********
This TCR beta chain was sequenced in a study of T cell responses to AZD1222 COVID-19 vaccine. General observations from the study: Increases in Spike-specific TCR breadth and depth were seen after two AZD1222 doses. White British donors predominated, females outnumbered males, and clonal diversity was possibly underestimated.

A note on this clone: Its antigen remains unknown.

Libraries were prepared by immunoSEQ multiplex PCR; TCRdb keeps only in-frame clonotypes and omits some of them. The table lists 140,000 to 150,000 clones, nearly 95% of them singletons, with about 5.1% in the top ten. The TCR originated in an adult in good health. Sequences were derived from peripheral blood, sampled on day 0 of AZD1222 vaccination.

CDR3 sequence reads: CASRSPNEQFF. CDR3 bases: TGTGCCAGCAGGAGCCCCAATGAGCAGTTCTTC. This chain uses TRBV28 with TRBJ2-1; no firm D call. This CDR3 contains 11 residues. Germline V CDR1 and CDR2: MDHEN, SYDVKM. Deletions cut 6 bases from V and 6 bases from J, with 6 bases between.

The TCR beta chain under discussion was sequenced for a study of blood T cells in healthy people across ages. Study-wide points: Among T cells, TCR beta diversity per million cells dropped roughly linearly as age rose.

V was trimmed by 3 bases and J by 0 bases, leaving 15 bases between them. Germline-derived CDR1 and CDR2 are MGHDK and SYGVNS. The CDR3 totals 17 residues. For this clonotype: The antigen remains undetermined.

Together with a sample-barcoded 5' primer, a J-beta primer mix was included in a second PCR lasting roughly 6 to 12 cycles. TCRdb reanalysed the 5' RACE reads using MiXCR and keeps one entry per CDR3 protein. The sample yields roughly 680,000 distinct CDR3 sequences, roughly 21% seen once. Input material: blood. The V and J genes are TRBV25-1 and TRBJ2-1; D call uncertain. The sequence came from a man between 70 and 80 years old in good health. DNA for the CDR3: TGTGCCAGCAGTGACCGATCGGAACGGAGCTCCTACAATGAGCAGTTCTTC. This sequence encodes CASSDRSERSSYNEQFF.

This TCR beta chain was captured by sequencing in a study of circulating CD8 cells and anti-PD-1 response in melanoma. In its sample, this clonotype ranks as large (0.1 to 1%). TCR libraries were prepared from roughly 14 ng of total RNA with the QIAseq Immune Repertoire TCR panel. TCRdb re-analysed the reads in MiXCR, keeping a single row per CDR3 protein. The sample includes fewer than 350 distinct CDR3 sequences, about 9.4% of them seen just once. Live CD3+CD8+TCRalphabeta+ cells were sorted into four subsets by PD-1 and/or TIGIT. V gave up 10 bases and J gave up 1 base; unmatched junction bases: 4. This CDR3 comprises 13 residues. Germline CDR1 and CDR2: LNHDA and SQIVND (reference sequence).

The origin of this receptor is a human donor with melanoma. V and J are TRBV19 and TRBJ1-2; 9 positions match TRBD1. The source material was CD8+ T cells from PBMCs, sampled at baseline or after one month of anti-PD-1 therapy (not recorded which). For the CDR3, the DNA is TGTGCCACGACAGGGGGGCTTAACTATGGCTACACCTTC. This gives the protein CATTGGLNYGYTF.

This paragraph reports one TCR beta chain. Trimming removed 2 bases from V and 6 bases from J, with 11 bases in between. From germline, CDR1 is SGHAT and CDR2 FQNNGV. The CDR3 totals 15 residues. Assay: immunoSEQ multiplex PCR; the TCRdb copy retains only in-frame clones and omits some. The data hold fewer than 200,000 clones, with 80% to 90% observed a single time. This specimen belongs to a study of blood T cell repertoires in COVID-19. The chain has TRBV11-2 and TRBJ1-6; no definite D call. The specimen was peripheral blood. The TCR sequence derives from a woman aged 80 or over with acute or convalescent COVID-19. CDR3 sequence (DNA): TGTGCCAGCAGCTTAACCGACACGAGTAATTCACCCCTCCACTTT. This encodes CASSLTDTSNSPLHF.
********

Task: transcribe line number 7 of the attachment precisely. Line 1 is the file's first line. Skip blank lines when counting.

Together with a sample-barcoded 5' primer, a J-beta primer mix was included in a second PCR lasting roughly 6 to 12 cycles. TCRdb reanalysed the 5' RACE reads using MiXCR and keeps one entry per CDR3 protein. The sample yields roughly 680,000 distinct CDR3 sequences, roughly 21% seen once. Input material: blood. The V and J genes are TRBV25-1 and TRBJ2-1; D call uncertain. The sequence came from a man between 70 and 80 years old in good health. DNA for the CDR3: TGTGCCAGCAGTGACCGATCGGAACGGAGCTCCTACAATGAGCAGTTCTTC. This sequence encodes CASSDRSERSSYNEQFF.